Monday, October 6, 2008

London I: Buckingham Palace, Parliament, & Westminster

London is a mad house. I can't remember a time when I was surrounded by stupider pedestrians: locals and tourists alike meander around the sidewalks, they don't cross the roads - but rather ford them like a herd of animals that stops in the middle to look around - and the family groups walk abreast along the sidewalks, making it nearly impossible to cut in front of them. I much prefer the New York City system; at least there everyone moves like they've got a goal in mind, and groups travel in single or double-filed globs rather than ominously approaching phalanxes.

But if London is an asylum, that makes Buckingham Palace utter bedlam. We went to the palace to see the changing of the guard (knowing full well that it was going to be cramped and smell like armpits), but I don't think any of us comprehended what the stench of 2,000 Indian men lifting cameras over their heads really meant. Thank God it was fall and not summer - I might have gagged if they had started to sweat.

The ceremony was as dull and uninspiring as ever, and we left before the honour guard finished its patrol. I think the changing of the guard is probably one of the most over rated things to do in London, but I remember from my first trip (and from spotting them out on patrol) that the changing of HRH's Mounted Life Guard is well worth the effort. I was kind of sad that we missed them this year, but I still got a nice photograph of their squad patrolling St. James' Park. We walked out along The Mall, and beat most of the crowd to the other nearby hot spots.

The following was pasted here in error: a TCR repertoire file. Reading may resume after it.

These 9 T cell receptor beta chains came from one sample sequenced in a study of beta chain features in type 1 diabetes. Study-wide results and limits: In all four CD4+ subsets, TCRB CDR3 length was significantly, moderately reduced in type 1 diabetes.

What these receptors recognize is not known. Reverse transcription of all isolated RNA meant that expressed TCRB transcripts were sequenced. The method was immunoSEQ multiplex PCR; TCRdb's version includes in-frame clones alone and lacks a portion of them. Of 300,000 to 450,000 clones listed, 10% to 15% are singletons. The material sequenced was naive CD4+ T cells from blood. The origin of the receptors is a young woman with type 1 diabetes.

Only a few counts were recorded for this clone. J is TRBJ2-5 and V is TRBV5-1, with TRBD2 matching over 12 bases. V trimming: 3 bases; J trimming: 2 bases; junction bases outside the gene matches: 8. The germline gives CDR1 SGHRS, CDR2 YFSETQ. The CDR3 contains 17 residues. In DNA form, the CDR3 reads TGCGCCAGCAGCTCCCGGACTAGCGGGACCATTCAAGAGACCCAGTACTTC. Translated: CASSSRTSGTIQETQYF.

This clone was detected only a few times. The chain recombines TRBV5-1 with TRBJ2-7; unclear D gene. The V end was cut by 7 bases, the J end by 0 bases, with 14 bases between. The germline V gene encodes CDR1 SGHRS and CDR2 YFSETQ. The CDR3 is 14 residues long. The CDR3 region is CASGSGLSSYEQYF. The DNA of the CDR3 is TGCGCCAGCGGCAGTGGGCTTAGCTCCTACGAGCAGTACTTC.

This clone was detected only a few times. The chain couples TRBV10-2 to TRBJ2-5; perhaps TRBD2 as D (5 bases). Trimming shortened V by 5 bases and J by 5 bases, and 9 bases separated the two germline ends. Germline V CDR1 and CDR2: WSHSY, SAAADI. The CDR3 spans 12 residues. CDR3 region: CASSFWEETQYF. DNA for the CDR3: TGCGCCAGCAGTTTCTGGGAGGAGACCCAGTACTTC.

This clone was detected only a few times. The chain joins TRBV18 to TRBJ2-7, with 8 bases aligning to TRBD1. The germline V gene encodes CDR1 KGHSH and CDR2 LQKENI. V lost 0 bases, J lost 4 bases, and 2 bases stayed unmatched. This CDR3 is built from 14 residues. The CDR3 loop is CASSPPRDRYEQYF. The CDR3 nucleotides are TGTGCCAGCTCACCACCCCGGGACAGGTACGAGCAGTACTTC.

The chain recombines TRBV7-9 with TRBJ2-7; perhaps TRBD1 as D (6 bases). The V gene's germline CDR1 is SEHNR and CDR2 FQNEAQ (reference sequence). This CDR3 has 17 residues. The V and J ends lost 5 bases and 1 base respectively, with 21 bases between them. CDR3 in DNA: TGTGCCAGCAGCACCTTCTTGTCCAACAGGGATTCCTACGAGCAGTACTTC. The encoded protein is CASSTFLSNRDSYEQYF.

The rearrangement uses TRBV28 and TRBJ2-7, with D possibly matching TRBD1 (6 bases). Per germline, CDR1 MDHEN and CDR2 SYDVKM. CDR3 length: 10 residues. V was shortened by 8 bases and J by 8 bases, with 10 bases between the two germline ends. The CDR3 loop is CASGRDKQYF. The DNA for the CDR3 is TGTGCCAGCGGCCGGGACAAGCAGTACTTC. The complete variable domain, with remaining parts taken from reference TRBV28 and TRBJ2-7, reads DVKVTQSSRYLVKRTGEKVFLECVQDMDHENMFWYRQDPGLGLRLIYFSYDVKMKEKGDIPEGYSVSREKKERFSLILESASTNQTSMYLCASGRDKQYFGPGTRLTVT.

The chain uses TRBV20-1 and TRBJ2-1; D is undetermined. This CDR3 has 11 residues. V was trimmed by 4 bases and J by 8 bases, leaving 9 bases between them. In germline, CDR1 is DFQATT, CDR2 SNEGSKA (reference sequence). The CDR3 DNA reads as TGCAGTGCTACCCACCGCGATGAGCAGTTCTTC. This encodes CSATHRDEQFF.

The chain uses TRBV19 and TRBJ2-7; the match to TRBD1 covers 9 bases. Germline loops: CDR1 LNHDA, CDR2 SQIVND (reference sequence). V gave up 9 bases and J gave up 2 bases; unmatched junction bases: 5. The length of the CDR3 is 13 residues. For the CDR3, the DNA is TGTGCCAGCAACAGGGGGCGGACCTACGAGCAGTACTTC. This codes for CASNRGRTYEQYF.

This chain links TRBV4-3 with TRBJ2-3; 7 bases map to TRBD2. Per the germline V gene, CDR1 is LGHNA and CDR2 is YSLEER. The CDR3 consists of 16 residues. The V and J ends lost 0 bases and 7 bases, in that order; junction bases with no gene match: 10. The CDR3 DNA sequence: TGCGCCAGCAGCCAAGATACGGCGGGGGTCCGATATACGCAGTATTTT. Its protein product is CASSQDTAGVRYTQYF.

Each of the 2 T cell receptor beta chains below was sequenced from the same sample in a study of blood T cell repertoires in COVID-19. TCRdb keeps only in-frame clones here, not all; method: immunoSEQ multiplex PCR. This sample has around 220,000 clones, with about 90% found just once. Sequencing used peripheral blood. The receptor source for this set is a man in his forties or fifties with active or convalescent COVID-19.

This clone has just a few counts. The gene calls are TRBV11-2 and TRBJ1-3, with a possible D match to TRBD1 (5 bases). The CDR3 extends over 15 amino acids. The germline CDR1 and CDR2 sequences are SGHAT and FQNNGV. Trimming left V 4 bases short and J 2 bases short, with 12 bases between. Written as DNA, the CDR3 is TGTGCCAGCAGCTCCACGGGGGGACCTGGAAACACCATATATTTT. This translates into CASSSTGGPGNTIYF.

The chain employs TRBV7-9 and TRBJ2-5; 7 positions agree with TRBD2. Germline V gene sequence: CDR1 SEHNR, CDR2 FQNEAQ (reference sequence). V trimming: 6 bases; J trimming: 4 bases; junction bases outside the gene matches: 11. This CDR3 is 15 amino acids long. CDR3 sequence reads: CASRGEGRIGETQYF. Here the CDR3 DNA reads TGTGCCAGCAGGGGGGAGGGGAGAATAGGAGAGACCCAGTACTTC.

1) The gate and arches that lead to Buckingham Palace from the beginning of The Mall.

2) The fountain and sculptures covered in people who are trying to see the ceremony.

After lunch and a little wandering, we tubed over to Westminster and the Houses of Parliament. To me, the most exciting thing about Parliament is imagining it blowing up circa 1605. Big Ben's not as tall as they make it out to be in Peter Pan, in case you were wondering. We also got a good look at The London Eye (a giant Ferris wheel built with millennium money) and decided it wasn't worth the price of a "flight" to see the city from above.

My favourite thing to do in London, bar none, is tour Westminster Abbey. It's so huge, and the tombs are so breathtaking, that I could easily spend my day walking around photographing it. Except, of course, that photography is strictly prohibited, so I satisfied myself by taking pictures of post cards in the shop. But, if you've never been to Westminster Abbey, these pictures are not going to do it justice. Imagine walking into a labyrinth of graves, memorials, and chambers that easily dwarfed Chad in height. There are thin passages into places with so many sarcophagi that movement around them is nearly impossible, and then you look to your left and wham! There's the tomb of Queen Mary and Queen Elizabeth I. Oh, and over there, that's King Richard II, and yes, Virginia, that is where they buried Geoffry Chaucer. Personally (and I've shared this opinion with the one person who perfectly epitomizes it) only a complete idiot would miss this experience. So, I'll just add this: if you're going to travel to some place you don't know that much about, research it first. Find out what there is to do, how it got there, and when it's open for tours. Don't be a complacent bimbo who wanders aimlessly around until the next train leaves.

1) Westminster Abbey

2) Effigy of Elizabeth I in Westminster

3) The pipe organs, which we were fortunate enough to hear. They were accompanied by a children's choir, and it filled up the entire abbey beautifully.

4) The Coronation Chair: this is the throne on which the monarch sits during their - you guessed it - coronation. It's pretty badly damaged, but they cover it in fabric and shove the Stone of Scone into the opening on the bottom, so it looks OK on game day.

1 comment:

Anonymous said...

Sounds like London is just like I remember it :) I'm glad you are not being 'a total bimbo' and missing it though :) - Elise